In their song "Die From a Broken Heart," Maddie & Tae are calling Mom and Dad for advice. Written by Maddie Marlow and Tae Dye along with Jonathan Singleton and Deric Ruttan, the song examines a devastating breakup through a call home: "How does he sleep at night / Mama, the nerve of this guy / To leave me, so easy," Maddie & Tae sing in the chorus. "Am I gonna be alright? / I wanna kick myself for fallin' so hard / Mama, can you you from a broken heart?"

Marlow, Dye, Singleton and Ruttan wrote "Die From a Broken Heart" while Maddie & Tae were going through a tumultuous time: not a romantic breakup, but the shuttering of their record label, Dot Records. The duo is now signed with Universal Music Nashville, but the change has delayed their sophomore album and, for a while, left Marlow and Dye uncertain about the future of their career.

Below, Marlow and Dye recall writing "Die From a Broken Heart," how it mirrors their real lives and how the song gave Dye the courage to own up to her struggles with her parents.

Maddie Marlow: So we wrote it with Jonathan Singleton and Deric Ruttan, two of our favorite writers in town ... Those were two writers that we really gelled with because they love writing from a deeper place, so we just really connect with them on that.

So anyways, we walked into the write, and Jonathan actually had the title, and we were like, "How can we approach this in a -- what's the most relatable way that we can make this?" And then once we kind of started talking about what we were going through -- 'cause we wrote this right when we were about to start transitioning labels. We were still in the in between, and we were feeling broken and feeling defeated at this point in our career -- maybe not in a relationship, but in our career, we were really, really having a hard time [with] the unknown and the uncertainty.

And when he mentioned that title, we were like, "Oh my gosh!" At least [once] -- maybe even twice -- a day we call our parents, and we're like, "What do we do? Is this the end of the world? What's happening?" Because your parents are invincible; I feel like that's something for everyone, or at least for both of us, we feel that way. And we wanted to write this song where, you could feel it from the mom's perspective, from the girl's perspective, from the dad's perspective ... Whatever character you connect with, you heard their perspective.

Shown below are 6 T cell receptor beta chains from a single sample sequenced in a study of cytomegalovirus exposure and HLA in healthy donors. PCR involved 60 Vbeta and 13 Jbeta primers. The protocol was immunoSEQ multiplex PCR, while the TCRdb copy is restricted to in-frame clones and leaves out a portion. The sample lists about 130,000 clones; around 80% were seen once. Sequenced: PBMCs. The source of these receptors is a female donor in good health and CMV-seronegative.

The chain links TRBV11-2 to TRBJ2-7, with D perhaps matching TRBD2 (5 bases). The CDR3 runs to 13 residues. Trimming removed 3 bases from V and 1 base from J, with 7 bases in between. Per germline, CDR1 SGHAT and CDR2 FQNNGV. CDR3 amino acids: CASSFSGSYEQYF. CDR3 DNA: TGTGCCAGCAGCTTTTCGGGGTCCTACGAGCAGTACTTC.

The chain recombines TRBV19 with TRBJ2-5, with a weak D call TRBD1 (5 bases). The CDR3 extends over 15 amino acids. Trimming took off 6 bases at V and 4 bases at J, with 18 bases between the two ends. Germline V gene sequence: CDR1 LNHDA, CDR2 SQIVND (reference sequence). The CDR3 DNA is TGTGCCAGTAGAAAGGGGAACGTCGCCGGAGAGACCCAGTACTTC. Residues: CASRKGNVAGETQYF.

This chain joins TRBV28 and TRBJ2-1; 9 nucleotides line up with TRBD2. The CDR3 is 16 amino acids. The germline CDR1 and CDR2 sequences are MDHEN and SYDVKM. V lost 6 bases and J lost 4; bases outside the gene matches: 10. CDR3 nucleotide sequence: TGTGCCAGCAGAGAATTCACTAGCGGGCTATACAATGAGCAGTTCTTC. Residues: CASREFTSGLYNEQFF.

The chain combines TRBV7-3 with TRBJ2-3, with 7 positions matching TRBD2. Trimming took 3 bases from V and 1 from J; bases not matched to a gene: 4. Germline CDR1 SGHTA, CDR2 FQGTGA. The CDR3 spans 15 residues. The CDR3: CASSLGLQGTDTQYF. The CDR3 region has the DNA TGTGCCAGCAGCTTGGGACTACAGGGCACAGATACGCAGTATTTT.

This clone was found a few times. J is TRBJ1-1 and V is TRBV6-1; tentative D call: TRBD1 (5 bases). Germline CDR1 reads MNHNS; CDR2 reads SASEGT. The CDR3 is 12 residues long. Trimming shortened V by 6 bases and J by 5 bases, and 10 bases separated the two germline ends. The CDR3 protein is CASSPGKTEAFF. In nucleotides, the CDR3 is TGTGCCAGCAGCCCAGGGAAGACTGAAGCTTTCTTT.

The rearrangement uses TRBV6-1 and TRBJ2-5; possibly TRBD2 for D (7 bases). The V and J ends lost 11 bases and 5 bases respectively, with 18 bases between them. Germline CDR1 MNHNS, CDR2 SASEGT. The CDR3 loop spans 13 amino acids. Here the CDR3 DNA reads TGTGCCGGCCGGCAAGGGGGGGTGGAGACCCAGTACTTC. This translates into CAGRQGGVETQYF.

But I would say it was probably a harder song to write, [because we were] trying not to get too emotional and just write the best song. But now, when we play it out, and I think back to that day and what a rough time that was -- oh my gosh, I wish I could have shown myself [where we'd be right now]. I get choked up a little bit!

Tae Dye: Well, 'cause I remember, when we wrote the song -- it's obviously about calling your parents and asking for advice -- I was scared to call my parents about telling them that the label had shut down. You want your parents to think you're doing good, and for me, I just know that when I call my parents and tell them something that I'm going through, they're gonna feel all of that pain with me, and I just want to save them from that, and I wanted to save them from that.

So, the day we wrote that song, it was actually my -- it kicked me in gear to be like, "Okay, I can call my parents. They may not know what to say, but at least they're gonna be there for me."

Marlow: My dad does have a pistol in his drawer, so it's like -- it's very real, and I just feel like, even when I got my heart broken -- the many times that I've had my heart broken -- that's my Texas dad. Like, that is such a thing ... With that second verse, we felt like it elevated the song a little bit ...

Country Music's Female Trailblazers